A helping hand

My aim is to encourage Sikh women to be more involved in politics. I wanted to be able to show how we can help to influence decisions that have an impact on our lives.

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“As a Scottish Sikh I can see both sides of the coin.”


It’s a cold winter day but a warm and spicy smell greets you as soon as you open the door. Wednesday is curry day at Dr Bell’s Family Centre in Leith and that is why Asha Devi Singh suggested meeting here for lunch.

Over a delicious plate of chick pea and potato curry with poppadom and coriander relish on the side, Asha explains why she decided to take part in the Opening Doors Shadow Scheme. “My aim is to encourage Sikh women to be more involved in politics,? she says, “I wanted to be able to show how we can help to influence decisions that have an impact on our lives.?

The venue for this interview therefore makes perfect sense. Our food is brought to the table by two volunteers from Sikh Sanjog, the Edinburgh women’s group who are taking part in a pilot scheme to provide Wednesday lunches at Dr Bell’s for a month. As one of the founder members and current Chair of Sikh Sanjog, Asha clearly enjoys bringing together the two cultures that shape her family life.Ashan 1 2

“As a Scottish Sikh woman I can see both sides of the coin,” she says, “and having three generations of my family, I have an understanding of issues affecting both young and old.”

Community involvement comes naturally to Asha who was born and brought up in Glasgow. “Both my grandfather and father were always helping others. I suppose you could say it is in our genes.? Because Asha’s mother could not speak English her seven children quickly learned social responsibilities outside the home, moving effortlessly between two cultures.

“As soon as I came home from school I would start making chapattis on the griddle. At weekends I went with friends to the City Mission, singing Michael Rowed the Boat Ashore. There was never any sense of, ‘No you are not allowed to do that’, from my parents.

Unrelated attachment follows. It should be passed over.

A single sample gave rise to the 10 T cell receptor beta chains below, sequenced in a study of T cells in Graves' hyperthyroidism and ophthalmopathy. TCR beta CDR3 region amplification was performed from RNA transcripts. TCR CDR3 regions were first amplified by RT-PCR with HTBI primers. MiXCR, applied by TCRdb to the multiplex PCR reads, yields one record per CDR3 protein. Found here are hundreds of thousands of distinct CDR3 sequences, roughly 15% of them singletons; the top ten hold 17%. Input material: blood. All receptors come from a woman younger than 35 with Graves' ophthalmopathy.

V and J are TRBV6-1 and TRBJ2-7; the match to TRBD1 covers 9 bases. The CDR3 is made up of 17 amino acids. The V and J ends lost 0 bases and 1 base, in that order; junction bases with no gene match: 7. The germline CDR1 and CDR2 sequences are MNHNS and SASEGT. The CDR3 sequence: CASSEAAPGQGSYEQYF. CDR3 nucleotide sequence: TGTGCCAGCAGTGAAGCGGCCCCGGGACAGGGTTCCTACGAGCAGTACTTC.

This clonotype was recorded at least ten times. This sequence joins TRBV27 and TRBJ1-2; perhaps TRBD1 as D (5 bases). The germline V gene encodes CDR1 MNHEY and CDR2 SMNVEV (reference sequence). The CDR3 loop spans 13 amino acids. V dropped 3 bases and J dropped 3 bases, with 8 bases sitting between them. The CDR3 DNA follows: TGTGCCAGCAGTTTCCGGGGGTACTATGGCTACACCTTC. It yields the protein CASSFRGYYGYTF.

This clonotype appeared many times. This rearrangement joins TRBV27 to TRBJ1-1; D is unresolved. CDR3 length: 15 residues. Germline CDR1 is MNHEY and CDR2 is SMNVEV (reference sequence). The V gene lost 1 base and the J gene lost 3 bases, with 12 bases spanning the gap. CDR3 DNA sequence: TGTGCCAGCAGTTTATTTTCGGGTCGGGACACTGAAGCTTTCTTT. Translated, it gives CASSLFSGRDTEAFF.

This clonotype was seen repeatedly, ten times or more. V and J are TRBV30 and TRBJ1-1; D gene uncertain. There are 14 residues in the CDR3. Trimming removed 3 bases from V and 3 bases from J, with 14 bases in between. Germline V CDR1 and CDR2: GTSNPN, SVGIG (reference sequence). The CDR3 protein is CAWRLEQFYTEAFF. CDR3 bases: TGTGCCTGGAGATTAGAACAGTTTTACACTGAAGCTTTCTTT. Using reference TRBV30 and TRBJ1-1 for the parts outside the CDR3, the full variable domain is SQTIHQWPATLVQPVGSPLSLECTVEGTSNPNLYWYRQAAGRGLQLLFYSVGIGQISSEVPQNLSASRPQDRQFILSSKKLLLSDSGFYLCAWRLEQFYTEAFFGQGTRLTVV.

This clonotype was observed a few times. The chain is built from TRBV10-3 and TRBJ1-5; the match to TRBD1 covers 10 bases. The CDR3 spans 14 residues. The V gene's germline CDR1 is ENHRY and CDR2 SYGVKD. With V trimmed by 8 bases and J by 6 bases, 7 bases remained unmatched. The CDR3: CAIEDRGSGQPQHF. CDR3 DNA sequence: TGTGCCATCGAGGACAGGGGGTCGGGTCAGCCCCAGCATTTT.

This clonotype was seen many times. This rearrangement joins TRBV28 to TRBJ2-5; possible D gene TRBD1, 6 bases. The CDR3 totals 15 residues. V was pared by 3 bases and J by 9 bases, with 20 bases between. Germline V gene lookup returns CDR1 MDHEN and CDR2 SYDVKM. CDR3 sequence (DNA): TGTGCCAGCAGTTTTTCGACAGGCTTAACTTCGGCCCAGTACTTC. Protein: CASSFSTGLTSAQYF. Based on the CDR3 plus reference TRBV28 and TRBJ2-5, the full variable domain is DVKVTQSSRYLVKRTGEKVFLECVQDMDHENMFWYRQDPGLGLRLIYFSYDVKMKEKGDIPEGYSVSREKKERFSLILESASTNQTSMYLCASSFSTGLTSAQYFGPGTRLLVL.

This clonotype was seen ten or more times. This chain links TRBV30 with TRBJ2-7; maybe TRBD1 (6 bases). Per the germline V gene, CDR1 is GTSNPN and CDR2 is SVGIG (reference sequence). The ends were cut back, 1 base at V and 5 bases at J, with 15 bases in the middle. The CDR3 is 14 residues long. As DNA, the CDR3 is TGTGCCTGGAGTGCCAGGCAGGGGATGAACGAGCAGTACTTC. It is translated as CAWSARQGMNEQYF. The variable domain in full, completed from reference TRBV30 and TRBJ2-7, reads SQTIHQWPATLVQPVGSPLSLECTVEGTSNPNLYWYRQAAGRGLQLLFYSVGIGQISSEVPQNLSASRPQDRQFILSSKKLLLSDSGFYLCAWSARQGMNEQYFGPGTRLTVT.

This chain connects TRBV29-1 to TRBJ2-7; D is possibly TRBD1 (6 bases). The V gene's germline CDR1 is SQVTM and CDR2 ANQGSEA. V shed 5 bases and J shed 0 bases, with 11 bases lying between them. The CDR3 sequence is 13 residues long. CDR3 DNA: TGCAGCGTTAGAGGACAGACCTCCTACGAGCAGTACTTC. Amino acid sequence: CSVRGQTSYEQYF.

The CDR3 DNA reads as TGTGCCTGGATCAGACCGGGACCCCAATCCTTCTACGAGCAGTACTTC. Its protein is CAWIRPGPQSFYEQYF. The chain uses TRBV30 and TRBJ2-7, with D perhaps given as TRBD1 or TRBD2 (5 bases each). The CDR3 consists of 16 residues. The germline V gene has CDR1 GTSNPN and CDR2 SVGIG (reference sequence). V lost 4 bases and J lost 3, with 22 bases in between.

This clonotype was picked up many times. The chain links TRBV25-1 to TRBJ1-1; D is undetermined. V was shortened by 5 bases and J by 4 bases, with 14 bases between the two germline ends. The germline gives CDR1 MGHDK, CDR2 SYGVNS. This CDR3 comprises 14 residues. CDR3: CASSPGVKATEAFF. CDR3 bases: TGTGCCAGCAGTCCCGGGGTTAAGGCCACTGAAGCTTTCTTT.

“Being a Scottish Sikh does raise some problems for me. We are not asylum seekers or immigrants. We were born and raised in Scotland but what is our identity? I think that is something we have to address.

“I don’t think difference should be a problem. Look round this room, we are all different, we all have our own individuality. But it’s the bigots who mind differences that we should feel sorry for. They are the real minority.?

Asha is one of six people taking part in the Opening Doors shadow scheme which aims to encourage greater ethnic minority representation in both local and national government. Like Subash Punn and Celina Mbwiria (you can read their reports by clicking on Journal of the Week), Asha decided to join Opening Doors after completing the Get your Voice Heard programme run by the Centre for Human Ecology with City of Edinburgh Council.

“What I have discovered is that it is not all that difficult to get your voice heard. At first it seems like something out of your reach, you sit in meetings and don’t like to open your mouth because you don’t think what you have to say is all that significant. Then someone else says it and you think ‘I should have said that’. But once you start to get involved you find that other people are willing to listen to you.”

During the Opening Doors scheme Asha has shadowed Councillor Gordon Munro and now hopes to develop what she has learned by exploring the work of community councils.

Meanwhile, the pilot scheme at Dr Bell’s has been such a success Wednesday will continue to be curry day for the foreseeable future (see more in Out to Lunch in Leith).

[Asha was talking to Fay Young co-ordinator of Leith Open Space Group]

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